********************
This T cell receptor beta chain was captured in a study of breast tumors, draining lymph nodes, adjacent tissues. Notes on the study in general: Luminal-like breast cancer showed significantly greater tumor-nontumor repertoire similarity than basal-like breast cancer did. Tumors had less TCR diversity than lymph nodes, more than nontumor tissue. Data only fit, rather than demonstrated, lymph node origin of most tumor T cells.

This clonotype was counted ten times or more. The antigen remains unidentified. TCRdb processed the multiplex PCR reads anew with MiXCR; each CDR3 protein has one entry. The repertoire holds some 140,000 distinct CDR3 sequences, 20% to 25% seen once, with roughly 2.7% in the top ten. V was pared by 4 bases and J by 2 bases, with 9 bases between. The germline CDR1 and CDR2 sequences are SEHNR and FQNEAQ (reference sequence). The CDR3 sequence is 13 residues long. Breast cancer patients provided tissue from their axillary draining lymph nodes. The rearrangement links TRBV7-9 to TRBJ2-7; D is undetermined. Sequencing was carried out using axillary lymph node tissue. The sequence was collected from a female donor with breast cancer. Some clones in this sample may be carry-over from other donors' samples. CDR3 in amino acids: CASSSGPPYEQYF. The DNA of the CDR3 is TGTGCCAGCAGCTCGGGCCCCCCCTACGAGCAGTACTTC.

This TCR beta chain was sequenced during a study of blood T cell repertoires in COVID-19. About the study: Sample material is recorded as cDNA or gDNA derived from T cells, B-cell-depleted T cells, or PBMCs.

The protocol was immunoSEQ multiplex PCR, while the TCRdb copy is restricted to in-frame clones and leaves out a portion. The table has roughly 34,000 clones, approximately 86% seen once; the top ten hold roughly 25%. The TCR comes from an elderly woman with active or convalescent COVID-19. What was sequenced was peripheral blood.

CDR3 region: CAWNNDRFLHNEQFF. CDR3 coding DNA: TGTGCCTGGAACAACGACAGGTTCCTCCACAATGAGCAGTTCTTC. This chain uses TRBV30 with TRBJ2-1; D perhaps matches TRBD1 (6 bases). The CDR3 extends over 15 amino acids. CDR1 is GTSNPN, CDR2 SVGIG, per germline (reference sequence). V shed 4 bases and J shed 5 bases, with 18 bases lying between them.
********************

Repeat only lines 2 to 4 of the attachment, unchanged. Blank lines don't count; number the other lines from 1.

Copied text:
This clonotype was counted ten times or more. The antigen remains unidentified. TCRdb processed the multiplex PCR reads anew with MiXCR; each CDR3 protein has one entry. The repertoire holds some 140,000 distinct CDR3 sequences, 20% to 25% seen once, with roughly 2.7% in the top ten. V was pared by 4 bases and J by 2 bases, with 9 bases between. The germline CDR1 and CDR2 sequences are SEHNR and FQNEAQ (reference sequence). The CDR3 sequence is 13 residues long. Breast cancer patients provided tissue from their axillary draining lymph nodes. The rearrangement links TRBV7-9 to TRBJ2-7; D is undetermined. Sequencing was carried out using axillary lymph node tissue. The sequence was collected from a female donor with breast cancer. Some clones in this sample may be carry-over from other donors' samples. CDR3 in amino acids: CASSSGPPYEQYF. The DNA of the CDR3 is TGTGCCAGCAGCTCGGGCCCCCCCTACGAGCAGTACTTC.

This TCR beta chain was sequenced during a study of blood T cell repertoires in COVID-19. About the study: Sample material is recorded as cDNA or gDNA derived from T cells, B-cell-depleted T cells, or PBMCs.

The protocol was immunoSEQ multiplex PCR, while the TCRdb copy is restricted to in-frame clones and leaves out a portion. The table has roughly 34,000 clones, approximately 86% seen once; the top ten hold roughly 25%. The TCR comes from an elderly woman with active or convalescent COVID-19. What was sequenced was peripheral blood.